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Psychiatrists and Psychologists Criticize Decision to Place Blogger who Spoke out against the Russian Orthodox Church in Psychiatric Hospital

16 May 2012 

Source: Open Information Agency 

Blogger and human rights defender Maksim Efimov. 
Photo provided to Open Information Agency by the civil activist himself

Experts: Placing a healthy person in a hospital will worsen his psychological condition. The conclusion of the judicial psychiatric expert commission of the Karelia Republic's Psycho-Neurological Health Centre concerning human rights blogger Maksim Efimov "cannot be deemed well argued, well founded or convincing, either with regards to the discrepancy between the results of, and the narrative of, these experts' conclusion or with regards to their recommendation that a second judicial psychiatric examination be conducted in hospital. 

This is the conclusion of Professor Vladimir Mendelevich, head of the Medical and General Psychology Department of the Kazan State Medical University, and Psychiatrist First Class with 32 years’ experience (including 15 years as a clinical psychologist), Оpen Information Agency's correspondent reports. 

Similar conclusions were reached by Vladimir Rubashny, the former head of the Psychological Agency of the Criminal Penitentiary System of Tatarstan, a psychologist of 18 years standing and retired Lieutenant Colonel of the Interior Service, and by Viktor Gursky, psychiatrist, addiction psychologist and psychotherapist at the Nizhny Novgorod Clinical Psychiatric Hospital No.1, who has worked as a doctor for 28 years and psychotherapist for 19 years. All these three independent expert investigations were carried out on the initiative of the Agora Inter-regional Human Rights Association, which is representing Maksim Efimov's interests. 

Professor Vladimir Mendelevich noted that the Karelian experts had established that: "Efimov had never been examined by a psychiatrist in his life, never been under observation and never been registered at a psycho-neurological clinic. No psychiatrist had ever diagnosed him with a psychological illness or disorder." 

"On the one hand the experts did not discover any psychopathological disorders and on the other hand no personal deviations beyond the scope of individual, psychological and personal response characteristics. In other words, on the grounds of the examinations carried out he should be found psychologically healthy and this fact should be correspondingly reflected in the experts’ conclusion," Mendelevich stressed.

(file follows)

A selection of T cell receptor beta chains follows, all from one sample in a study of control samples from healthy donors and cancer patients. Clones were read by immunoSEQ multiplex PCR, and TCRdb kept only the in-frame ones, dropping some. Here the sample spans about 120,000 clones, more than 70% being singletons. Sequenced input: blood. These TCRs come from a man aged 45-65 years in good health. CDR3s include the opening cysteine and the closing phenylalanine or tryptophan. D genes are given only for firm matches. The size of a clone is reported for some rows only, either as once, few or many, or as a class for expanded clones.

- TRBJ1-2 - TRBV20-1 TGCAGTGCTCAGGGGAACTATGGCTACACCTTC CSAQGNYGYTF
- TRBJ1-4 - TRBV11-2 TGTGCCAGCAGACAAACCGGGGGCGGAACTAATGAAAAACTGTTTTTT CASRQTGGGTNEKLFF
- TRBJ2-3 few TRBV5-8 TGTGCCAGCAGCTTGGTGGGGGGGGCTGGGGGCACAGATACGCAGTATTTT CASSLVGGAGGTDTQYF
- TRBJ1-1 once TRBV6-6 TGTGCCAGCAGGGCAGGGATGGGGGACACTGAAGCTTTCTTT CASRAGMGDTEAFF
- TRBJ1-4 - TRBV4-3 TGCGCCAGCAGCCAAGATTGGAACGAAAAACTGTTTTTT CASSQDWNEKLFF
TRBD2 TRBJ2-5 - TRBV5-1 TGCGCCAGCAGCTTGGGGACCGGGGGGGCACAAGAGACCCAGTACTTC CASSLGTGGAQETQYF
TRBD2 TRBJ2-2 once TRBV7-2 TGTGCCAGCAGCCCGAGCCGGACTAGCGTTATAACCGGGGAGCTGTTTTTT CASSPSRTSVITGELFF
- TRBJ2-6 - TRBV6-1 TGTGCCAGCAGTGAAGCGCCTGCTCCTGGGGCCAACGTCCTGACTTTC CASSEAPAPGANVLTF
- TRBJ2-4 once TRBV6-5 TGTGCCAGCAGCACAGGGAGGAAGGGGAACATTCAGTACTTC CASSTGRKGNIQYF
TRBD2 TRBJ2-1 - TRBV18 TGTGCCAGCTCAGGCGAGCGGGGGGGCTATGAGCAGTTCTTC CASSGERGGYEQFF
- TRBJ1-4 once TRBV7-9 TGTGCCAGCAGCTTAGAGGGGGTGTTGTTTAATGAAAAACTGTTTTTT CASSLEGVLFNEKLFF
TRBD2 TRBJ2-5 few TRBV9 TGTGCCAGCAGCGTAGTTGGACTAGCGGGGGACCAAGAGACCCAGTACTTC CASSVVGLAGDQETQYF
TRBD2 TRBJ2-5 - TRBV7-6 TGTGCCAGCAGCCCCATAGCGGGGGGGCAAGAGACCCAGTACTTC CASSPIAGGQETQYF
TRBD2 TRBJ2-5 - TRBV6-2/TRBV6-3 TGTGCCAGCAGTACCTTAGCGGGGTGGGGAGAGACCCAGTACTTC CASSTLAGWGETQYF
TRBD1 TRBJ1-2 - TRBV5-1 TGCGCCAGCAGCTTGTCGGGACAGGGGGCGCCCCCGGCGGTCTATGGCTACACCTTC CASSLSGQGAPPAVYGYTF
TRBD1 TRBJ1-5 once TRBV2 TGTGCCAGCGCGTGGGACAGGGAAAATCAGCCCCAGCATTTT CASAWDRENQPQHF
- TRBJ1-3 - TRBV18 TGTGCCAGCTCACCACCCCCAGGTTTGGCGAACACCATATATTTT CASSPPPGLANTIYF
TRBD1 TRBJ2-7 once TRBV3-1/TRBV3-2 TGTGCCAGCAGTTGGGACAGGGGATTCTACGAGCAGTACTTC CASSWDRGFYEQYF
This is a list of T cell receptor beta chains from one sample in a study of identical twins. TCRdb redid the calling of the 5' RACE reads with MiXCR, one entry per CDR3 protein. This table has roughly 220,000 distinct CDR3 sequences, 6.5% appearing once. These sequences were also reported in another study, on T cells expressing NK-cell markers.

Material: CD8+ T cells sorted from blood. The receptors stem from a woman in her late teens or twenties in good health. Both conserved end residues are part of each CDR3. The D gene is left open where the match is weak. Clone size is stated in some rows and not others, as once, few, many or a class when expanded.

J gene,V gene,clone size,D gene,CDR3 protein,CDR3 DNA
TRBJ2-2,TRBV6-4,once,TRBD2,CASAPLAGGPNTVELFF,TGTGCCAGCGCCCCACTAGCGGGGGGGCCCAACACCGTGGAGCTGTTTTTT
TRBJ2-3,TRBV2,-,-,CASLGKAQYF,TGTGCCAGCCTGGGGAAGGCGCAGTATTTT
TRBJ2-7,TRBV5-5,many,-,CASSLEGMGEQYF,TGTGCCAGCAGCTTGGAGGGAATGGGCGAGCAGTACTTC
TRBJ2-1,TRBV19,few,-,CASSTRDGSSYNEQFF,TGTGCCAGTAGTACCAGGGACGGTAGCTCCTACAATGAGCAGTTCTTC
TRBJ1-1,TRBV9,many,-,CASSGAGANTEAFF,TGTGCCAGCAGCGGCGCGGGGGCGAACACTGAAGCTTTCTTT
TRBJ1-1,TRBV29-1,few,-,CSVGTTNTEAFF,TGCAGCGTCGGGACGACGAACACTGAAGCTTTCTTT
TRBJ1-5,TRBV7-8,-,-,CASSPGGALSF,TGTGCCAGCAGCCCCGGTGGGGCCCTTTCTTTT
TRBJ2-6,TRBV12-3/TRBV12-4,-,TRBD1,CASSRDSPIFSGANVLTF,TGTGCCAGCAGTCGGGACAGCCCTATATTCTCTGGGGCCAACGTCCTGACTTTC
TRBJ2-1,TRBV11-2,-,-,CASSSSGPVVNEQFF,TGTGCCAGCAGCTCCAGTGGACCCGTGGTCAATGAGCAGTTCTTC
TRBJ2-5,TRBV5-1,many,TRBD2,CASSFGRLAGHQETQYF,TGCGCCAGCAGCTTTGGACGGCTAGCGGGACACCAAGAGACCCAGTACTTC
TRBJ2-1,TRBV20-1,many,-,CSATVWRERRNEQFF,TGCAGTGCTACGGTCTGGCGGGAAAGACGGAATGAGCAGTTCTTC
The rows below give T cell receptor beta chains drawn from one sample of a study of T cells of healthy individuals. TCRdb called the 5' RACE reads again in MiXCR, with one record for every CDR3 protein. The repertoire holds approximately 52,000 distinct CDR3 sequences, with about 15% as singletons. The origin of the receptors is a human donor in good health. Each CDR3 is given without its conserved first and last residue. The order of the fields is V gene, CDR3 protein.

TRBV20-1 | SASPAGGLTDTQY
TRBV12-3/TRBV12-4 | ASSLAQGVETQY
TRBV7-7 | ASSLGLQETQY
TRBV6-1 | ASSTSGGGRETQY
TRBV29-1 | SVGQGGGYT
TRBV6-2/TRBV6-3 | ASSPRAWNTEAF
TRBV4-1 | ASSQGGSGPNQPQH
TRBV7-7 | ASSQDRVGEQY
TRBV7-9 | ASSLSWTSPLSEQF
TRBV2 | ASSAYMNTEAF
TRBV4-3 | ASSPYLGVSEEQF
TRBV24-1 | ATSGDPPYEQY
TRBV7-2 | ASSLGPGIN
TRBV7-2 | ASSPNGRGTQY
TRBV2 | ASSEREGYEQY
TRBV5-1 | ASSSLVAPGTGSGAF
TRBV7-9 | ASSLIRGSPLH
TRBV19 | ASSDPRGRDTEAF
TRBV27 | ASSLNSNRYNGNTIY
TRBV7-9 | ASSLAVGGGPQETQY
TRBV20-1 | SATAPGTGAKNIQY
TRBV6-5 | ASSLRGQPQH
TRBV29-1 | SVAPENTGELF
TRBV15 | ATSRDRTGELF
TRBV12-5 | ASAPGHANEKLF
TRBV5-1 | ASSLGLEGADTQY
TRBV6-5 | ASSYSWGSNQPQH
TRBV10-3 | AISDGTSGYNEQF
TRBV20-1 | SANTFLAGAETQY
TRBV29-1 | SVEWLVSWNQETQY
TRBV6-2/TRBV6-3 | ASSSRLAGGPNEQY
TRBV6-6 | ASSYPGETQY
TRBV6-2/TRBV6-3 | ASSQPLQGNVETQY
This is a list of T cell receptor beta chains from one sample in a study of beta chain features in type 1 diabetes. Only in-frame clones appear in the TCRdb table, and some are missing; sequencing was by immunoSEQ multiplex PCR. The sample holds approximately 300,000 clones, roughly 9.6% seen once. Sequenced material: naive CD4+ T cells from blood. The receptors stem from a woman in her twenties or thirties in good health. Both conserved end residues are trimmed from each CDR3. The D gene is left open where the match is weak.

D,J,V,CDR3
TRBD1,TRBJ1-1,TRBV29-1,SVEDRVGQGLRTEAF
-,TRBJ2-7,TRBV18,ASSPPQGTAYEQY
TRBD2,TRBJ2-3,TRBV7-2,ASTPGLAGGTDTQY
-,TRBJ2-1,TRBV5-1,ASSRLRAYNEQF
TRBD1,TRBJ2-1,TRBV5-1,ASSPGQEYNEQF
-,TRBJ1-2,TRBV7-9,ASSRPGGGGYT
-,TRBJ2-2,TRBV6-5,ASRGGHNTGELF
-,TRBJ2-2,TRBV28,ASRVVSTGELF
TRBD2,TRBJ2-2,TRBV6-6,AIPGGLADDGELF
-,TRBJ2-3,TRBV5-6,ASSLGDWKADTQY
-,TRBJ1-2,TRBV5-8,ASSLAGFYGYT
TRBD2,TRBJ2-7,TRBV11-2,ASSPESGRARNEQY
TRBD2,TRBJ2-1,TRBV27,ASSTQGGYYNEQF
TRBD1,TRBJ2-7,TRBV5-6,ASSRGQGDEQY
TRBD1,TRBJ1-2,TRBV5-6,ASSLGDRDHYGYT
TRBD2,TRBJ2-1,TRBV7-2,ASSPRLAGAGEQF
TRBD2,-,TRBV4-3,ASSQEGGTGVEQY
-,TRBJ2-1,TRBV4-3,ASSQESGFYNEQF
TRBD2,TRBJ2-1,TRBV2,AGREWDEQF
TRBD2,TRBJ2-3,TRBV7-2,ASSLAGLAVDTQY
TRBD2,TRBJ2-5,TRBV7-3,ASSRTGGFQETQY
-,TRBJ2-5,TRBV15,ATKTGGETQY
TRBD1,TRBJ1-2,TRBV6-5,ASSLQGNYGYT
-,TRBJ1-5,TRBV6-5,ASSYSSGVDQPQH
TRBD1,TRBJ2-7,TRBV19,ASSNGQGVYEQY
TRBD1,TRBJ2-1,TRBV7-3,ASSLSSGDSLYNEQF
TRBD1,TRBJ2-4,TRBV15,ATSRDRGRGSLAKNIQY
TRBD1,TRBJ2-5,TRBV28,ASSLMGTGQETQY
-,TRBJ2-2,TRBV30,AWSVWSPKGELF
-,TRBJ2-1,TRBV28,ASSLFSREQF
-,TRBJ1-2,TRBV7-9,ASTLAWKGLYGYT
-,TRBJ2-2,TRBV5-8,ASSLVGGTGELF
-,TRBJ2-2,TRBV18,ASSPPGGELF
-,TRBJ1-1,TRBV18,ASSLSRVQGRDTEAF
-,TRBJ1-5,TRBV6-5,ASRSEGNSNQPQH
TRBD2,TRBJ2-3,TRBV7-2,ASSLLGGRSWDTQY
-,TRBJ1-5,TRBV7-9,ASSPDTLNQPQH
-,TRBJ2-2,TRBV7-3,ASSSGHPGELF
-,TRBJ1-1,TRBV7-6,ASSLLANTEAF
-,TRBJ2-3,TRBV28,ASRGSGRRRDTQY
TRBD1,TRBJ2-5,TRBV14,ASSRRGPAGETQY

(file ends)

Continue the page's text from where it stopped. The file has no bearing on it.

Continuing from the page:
In his examination Mendelevich also focussed on "the substantial contradictions in the expert commission's conclusion," "breaches of the principles and procedures for filing expert conclusions", and the fact that "the experts did not answer the specialist questions that had been set them", and also that "they unfoundedly avoided answering the question as to whether Efimov was able to correctly understand the important circumstances of the criminal case and give evidence regarding them."

"The description of his [Efimov's] individual and psychological traits is not strictly scientific. The paradox lies in the fact that not having described a single psycho-pathological symptom, the experts failed to draw the conclusion that they are not evident (as this would demand) and did not find Efimov mentally sane," said an astonished Dr. Mendelevich. 

Vladimir Mendelevich underlined that "the grounds of the findings and conclusions made by the expert commission should not be accepted as a justified recommendation for the need to appoint and carry out an obligatory judicial psychiatric examination of Efimov in the confines of a hospital ward." 

All three experts were of the opinion that the consequences of such an examination could have an extremely negative effect on the blogger and human rights worker Maksim Efimov. 

"One can surmise that in the context of the post-traumatic stress disorder that Efimov has gone through as a result of the criminal case brought against him, the search of his apartment, a judicial psychiatric examination carried out on him while confined in hospital could have a very negative psycho-traumatic affect and trigger certain psychiatric disorders," writes Professor Mendelevich. Vladimir Rubashny has drawn the same conclusion. 

"One can surmise with a great deal of likelihood that an examination while confined in hospital will worsen the condition of his psychological health," notes Psychiatrist Viktor Gursky. 

Readers will recall that on 12 May the Petrozavodsk City Court upheld the application of the investigation to confine Maksim Efimov, the author of the article "Karelia is tired of priests" and chair of the Karelian Youth Human Rights Group, to an in-patient ward for a judicial psychological and psychiatric examination. In the next few days human rights workers are planning to appeal against this decision on the grounds that it is unlawful and unjustified. 

The investigator applied to the court with a petition to have Efimov confined to an in-patient's ward on the basis of the conclusion of a judicial psychiatric expert commission, which came to the conclusion that: "In order to specify the actual condition and the degree of intensity of the personality disorder, Efimov needs to have a judicial psychological and psychiatric examination carried out on him while confined in hospital and the commission needs to be provided with supplementary information in the form of personal records from his place of work and study (including his post graduate studies) and interviews with his family and friends regarding his personality traits and his behaviour". 

Readers will recall that Efimov is suspected of "inciting hatred or enmity and likewise denigrating the dignity of groups of people on the grounds of their religion" (Article 282. Part 1 of the Criminal Code of Russia).